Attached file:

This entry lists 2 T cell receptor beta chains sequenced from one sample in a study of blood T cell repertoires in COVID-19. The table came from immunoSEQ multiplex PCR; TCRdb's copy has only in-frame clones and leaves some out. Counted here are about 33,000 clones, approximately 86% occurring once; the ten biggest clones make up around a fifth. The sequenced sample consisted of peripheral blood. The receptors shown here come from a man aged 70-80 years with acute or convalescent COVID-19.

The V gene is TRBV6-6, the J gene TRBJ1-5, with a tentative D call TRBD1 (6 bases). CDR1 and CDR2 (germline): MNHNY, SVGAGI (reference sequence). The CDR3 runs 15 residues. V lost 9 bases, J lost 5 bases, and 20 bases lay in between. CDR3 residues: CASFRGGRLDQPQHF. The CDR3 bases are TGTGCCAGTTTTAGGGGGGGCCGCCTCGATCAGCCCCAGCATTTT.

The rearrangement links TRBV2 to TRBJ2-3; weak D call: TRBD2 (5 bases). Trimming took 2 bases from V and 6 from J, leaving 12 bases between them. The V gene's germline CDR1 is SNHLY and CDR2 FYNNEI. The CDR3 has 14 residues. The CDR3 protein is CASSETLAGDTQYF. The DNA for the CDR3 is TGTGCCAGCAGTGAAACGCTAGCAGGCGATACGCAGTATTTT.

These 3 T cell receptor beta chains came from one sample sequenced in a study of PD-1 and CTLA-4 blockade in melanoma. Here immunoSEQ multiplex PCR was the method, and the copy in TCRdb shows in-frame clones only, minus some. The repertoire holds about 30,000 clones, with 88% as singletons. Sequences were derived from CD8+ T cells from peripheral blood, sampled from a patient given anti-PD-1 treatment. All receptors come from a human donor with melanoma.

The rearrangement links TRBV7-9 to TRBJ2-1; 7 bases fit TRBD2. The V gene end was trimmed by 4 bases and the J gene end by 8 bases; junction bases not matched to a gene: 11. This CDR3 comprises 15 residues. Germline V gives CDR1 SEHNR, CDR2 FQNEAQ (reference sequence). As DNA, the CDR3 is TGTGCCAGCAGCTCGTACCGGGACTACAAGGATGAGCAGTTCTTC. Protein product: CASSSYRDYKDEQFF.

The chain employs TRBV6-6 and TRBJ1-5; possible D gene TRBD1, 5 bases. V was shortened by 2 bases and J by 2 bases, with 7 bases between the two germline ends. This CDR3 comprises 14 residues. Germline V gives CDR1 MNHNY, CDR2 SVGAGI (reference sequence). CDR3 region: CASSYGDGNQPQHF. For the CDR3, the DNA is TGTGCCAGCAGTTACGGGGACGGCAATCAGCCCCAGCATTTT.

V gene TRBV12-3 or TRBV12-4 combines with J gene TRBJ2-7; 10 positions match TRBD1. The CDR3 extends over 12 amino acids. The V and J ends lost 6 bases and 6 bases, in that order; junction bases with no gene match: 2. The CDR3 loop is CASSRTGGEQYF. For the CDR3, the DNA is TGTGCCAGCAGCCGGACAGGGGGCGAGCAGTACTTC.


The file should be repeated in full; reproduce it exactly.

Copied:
This entry lists 2 T cell receptor beta chains sequenced from one sample in a study of blood T cell repertoires in COVID-19. The table came from immunoSEQ multiplex PCR; TCRdb's copy has only in-frame clones and leaves some out. Counted here are about 33,000 clones, approximately 86% occurring once; the ten biggest clones make up around a fifth. The sequenced sample consisted of peripheral blood. The receptors shown here come from a man aged 70-80 years with acute or convalescent COVID-19.

The V gene is TRBV6-6, the J gene TRBJ1-5, with a tentative D call TRBD1 (6 bases). CDR1 and CDR2 (germline): MNHNY, SVGAGI (reference sequence). The CDR3 runs 15 residues. V lost 9 bases, J lost 5 bases, and 20 bases lay in between. CDR3 residues: CASFRGGRLDQPQHF. The CDR3 bases are TGTGCCAGTTTTAGGGGGGGCCGCCTCGATCAGCCCCAGCATTTT.

The rearrangement links TRBV2 to TRBJ2-3; weak D call: TRBD2 (5 bases). Trimming took 2 bases from V and 6 from J, leaving 12 bases between them. The V gene's germline CDR1 is SNHLY and CDR2 FYNNEI. The CDR3 has 14 residues. The CDR3 protein is CASSETLAGDTQYF. The DNA for the CDR3 is TGTGCCAGCAGTGAAACGCTAGCAGGCGATACGCAGTATTTT.

These 3 T cell receptor beta chains came from one sample sequenced in a study of PD-1 and CTLA-4 blockade in melanoma. Here immunoSEQ multiplex PCR was the method, and the copy in TCRdb shows in-frame clones only, minus some. The repertoire holds about 30,000 clones, with 88% as singletons. Sequences were derived from CD8+ T cells from peripheral blood, sampled from a patient given anti-PD-1 treatment. All receptors come from a human donor with melanoma.

The rearrangement links TRBV7-9 to TRBJ2-1; 7 bases fit TRBD2. The V gene end was trimmed by 4 bases and the J gene end by 8 bases; junction bases not matched to a gene: 11. This CDR3 comprises 15 residues. Germline V gives CDR1 SEHNR, CDR2 FQNEAQ (reference sequence). As DNA, the CDR3 is TGTGCCAGCAGCTCGTACCGGGACTACAAGGATGAGCAGTTCTTC. Protein product: CASSSYRDYKDEQFF.

The chain employs TRBV6-6 and TRBJ1-5; possible D gene TRBD1, 5 bases. V was shortened by 2 bases and J by 2 bases, with 7 bases between the two germline ends. This CDR3 comprises 14 residues. Germline V gives CDR1 MNHNY, CDR2 SVGAGI (reference sequence). CDR3 region: CASSYGDGNQPQHF. For the CDR3, the DNA is TGTGCCAGCAGTTACGGGGACGGCAATCAGCCCCAGCATTTT.

V gene TRBV12-3 or TRBV12-4 combines with J gene TRBJ2-7; 10 positions match TRBD1. The CDR3 extends over 12 amino acids. The V and J ends lost 6 bases and 6 bases, in that order; junction bases with no gene match: 2. The CDR3 loop is CASSRTGGEQYF. For the CDR3, the DNA is TGTGCCAGCAGCCGGACAGGGGGCGAGCAGTACTTC.